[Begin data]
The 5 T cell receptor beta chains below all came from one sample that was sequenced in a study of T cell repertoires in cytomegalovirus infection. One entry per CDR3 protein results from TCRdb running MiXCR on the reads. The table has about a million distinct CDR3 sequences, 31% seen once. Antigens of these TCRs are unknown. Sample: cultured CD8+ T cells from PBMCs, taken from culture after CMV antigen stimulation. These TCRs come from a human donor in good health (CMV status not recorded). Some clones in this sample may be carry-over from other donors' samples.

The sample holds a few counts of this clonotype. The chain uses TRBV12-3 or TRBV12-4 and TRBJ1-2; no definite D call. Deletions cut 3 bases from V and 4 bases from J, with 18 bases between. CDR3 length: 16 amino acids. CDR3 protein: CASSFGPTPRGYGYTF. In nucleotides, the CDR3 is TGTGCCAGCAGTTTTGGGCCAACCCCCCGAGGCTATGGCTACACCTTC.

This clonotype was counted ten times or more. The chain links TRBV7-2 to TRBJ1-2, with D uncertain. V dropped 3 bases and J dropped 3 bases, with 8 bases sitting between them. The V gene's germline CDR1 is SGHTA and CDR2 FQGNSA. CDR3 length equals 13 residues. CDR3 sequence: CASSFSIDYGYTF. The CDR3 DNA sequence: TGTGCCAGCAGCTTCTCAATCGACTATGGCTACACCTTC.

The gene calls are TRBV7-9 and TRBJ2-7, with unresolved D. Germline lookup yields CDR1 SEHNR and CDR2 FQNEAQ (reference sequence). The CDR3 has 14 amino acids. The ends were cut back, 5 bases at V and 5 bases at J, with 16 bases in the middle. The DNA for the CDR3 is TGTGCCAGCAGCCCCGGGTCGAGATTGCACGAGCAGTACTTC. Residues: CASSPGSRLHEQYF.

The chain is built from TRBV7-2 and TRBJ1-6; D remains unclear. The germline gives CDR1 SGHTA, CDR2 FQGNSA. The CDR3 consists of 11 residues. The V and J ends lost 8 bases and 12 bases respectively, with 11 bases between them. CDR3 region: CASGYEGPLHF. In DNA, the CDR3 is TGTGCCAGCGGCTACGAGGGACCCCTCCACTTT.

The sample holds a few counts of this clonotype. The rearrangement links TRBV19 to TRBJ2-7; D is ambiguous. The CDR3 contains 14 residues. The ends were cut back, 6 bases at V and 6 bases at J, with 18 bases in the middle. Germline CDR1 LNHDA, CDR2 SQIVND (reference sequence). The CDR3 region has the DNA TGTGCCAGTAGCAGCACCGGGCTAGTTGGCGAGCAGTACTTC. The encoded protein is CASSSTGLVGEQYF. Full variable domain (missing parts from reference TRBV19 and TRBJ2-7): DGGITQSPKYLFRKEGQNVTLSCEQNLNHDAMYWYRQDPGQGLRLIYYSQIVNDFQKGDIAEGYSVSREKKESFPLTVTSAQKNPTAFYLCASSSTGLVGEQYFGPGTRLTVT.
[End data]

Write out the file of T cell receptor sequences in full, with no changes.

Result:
The 5 T cell receptor beta chains below all came from one sample that was sequenced in a study of T cell repertoires in cytomegalovirus infection. One entry per CDR3 protein results from TCRdb running MiXCR on the reads. The table has about a million distinct CDR3 sequences, 31% seen once. Antigens of these TCRs are unknown. Sample: cultured CD8+ T cells from PBMCs, taken from culture after CMV antigen stimulation. These TCRs come from a human donor in good health (CMV status not recorded). Some clones in this sample may be carry-over from other donors' samples.

The sample holds a few counts of this clonotype. The chain uses TRBV12-3 or TRBV12-4 and TRBJ1-2; no definite D call. Deletions cut 3 bases from V and 4 bases from J, with 18 bases between. CDR3 length: 16 amino acids. CDR3 protein: CASSFGPTPRGYGYTF. In nucleotides, the CDR3 is TGTGCCAGCAGTTTTGGGCCAACCCCCCGAGGCTATGGCTACACCTTC.

This clonotype was counted ten times or more. The chain links TRBV7-2 to TRBJ1-2, with D uncertain. V dropped 3 bases and J dropped 3 bases, with 8 bases sitting between them. The V gene's germline CDR1 is SGHTA and CDR2 FQGNSA. CDR3 length equals 13 residues. CDR3 sequence: CASSFSIDYGYTF. The CDR3 DNA sequence: TGTGCCAGCAGCTTCTCAATCGACTATGGCTACACCTTC.

The gene calls are TRBV7-9 and TRBJ2-7, with unresolved D. Germline lookup yields CDR1 SEHNR and CDR2 FQNEAQ (reference sequence). The CDR3 has 14 amino acids. The ends were cut back, 5 bases at V and 5 bases at J, with 16 bases in the middle. The DNA for the CDR3 is TGTGCCAGCAGCCCCGGGTCGAGATTGCACGAGCAGTACTTC. Residues: CASSPGSRLHEQYF.

The chain is built from TRBV7-2 and TRBJ1-6; D remains unclear. The germline gives CDR1 SGHTA, CDR2 FQGNSA. The CDR3 consists of 11 residues. The V and J ends lost 8 bases and 12 bases respectively, with 11 bases between them. CDR3 region: CASGYEGPLHF. In DNA, the CDR3 is TGTGCCAGCGGCTACGAGGGACCCCTCCACTTT.

The sample holds a few counts of this clonotype. The rearrangement links TRBV19 to TRBJ2-7; D is ambiguous. The CDR3 contains 14 residues. The ends were cut back, 6 bases at V and 6 bases at J, with 18 bases in the middle. Germline CDR1 LNHDA, CDR2 SQIVND (reference sequence). The CDR3 region has the DNA TGTGCCAGTAGCAGCACCGGGCTAGTTGGCGAGCAGTACTTC. The encoded protein is CASSSTGLVGEQYF. Full variable domain (missing parts from reference TRBV19 and TRBJ2-7): DGGITQSPKYLFRKEGQNVTLSCEQNLNHDAMYWYRQDPGQGLRLIYYSQIVNDFQKGDIAEGYSVSREKKESFPLTVTSAQKNPTAFYLCASSSTGLVGEQYFGPGTRLTVT.